This was an enjoyable read all around. Waxman’s writing is hilarious and real to life. All the characters are relatable, even the “bad” ones.I appreciate how the author addresses anxiety throughout the book. It’s not made light of and it doesn’t take over the plot. It’s a huge part of Nina’s life and she eventually focuses inward to explore it instead of shutting down about it. I highly recommend it for fans of general fiction, particularly about women’s issues, and romance.
The Bromance Book Club by Lyssa Kay Adams
This is a lovely change of pace in the romance genre. It’s funny and touching, and sad at times. It’s not only about this couple whose marriage is in trouble over sexual issues. It’s about family histories and how they show up in our relationships even when we don’t realize it. It’s also about friendships, and having the freedom to be your true self. It was a quick, enjoyable read. I appreciate that it’s about a married couple, instead of two young people falling in love which is so common. I recommend this book for readers of romance, and of general fiction for those looking for a light read.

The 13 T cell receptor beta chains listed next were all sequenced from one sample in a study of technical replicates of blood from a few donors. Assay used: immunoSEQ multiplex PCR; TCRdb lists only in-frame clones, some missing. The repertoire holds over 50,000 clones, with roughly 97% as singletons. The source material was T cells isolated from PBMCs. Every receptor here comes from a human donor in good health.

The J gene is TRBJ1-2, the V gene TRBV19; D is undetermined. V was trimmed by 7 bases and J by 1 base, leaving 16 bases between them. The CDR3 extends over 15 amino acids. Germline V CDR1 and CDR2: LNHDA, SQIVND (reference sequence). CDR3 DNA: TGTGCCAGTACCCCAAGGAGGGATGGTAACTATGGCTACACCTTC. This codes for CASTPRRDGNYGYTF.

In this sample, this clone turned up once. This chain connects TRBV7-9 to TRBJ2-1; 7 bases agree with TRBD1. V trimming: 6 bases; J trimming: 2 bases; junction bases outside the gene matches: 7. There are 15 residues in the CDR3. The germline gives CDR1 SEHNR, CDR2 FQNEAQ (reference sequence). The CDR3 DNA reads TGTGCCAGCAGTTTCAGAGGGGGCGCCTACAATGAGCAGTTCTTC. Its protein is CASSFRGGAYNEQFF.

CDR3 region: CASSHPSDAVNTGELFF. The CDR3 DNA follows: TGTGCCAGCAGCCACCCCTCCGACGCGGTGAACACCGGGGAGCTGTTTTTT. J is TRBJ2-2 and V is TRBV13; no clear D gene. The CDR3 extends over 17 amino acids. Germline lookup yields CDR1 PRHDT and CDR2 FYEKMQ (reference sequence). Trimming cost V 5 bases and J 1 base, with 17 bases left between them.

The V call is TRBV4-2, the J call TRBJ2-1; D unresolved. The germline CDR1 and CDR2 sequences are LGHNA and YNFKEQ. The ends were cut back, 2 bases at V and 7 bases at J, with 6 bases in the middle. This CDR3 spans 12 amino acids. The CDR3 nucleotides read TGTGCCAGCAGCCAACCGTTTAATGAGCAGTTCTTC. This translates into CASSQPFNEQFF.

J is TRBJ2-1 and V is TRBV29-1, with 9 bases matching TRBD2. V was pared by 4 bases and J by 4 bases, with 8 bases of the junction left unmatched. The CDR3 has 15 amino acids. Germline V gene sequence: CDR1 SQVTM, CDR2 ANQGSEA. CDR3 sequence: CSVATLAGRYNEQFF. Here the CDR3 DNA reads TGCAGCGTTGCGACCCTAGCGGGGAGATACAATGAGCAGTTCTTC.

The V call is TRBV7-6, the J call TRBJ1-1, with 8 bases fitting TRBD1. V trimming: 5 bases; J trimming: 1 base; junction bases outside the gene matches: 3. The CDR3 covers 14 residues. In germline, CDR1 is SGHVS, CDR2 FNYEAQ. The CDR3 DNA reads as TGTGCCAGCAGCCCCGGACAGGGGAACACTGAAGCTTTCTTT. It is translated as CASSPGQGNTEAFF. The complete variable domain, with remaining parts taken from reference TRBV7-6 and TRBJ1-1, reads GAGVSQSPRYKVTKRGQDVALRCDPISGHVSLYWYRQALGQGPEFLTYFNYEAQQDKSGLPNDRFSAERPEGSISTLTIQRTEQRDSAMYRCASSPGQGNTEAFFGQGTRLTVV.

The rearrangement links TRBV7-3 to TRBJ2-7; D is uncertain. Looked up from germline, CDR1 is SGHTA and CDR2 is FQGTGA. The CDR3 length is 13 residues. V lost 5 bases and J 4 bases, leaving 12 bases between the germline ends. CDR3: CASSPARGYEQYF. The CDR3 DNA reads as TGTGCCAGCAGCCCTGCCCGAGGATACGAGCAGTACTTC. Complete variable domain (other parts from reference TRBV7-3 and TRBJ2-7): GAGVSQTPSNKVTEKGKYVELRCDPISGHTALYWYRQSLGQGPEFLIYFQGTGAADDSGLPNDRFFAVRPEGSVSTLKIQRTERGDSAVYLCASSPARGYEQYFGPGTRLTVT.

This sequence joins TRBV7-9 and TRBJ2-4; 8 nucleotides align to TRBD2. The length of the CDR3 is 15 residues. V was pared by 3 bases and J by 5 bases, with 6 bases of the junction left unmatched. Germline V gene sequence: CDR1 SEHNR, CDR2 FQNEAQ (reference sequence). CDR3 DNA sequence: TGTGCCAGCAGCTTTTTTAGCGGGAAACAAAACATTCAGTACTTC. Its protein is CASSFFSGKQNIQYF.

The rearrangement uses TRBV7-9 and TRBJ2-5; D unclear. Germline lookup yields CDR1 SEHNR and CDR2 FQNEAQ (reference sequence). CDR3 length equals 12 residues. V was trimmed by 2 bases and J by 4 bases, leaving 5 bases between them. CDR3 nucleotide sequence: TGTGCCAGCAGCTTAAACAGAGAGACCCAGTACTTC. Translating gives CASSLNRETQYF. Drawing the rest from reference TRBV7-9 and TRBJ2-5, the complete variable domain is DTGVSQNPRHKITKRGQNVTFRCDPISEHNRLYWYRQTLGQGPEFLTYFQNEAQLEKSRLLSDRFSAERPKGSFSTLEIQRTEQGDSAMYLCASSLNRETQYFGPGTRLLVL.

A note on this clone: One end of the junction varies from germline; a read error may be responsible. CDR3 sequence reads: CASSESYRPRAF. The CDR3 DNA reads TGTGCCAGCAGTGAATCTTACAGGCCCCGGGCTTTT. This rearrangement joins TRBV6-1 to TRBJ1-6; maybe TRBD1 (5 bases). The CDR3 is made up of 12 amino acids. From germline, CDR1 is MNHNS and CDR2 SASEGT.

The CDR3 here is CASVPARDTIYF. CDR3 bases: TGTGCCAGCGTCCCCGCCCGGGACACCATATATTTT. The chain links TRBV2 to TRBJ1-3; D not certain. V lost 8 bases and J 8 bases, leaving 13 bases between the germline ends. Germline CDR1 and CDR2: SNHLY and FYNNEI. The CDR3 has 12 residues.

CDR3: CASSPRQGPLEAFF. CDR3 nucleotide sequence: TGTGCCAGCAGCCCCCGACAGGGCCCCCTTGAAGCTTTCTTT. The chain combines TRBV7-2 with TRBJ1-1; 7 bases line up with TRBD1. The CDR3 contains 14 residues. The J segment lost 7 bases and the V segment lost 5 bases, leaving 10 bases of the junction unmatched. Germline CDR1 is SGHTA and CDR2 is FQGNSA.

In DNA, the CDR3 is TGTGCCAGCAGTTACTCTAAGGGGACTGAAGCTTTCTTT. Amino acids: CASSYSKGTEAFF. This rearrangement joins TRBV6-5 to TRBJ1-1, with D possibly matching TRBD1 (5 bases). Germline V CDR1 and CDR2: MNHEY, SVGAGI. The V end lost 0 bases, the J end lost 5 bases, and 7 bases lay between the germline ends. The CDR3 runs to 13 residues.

Waiting for Tom Hanks by Kerry Winfrey
I didn’t dislike the book, yet I can’t go so far as to say there were things I genuinely liked about it. While a predictable ending is a core characteristic of romance novels, there’s often a lot that happens in the middle of the story that isn’t so predictable. Not the case here. Every “twist” in the plot, I saw from a mile away. The characters were shallow stereotypes. Annie’s obsession with rom-com movies was charming at first and then became redundant and annoying. The love story was sappy and forced. Readers who enjoy a very sappy, totally predictable story may enjoy this. Otherwise, there are other romance novels out there that are much better.
You’re Not Listening by Kate Murphy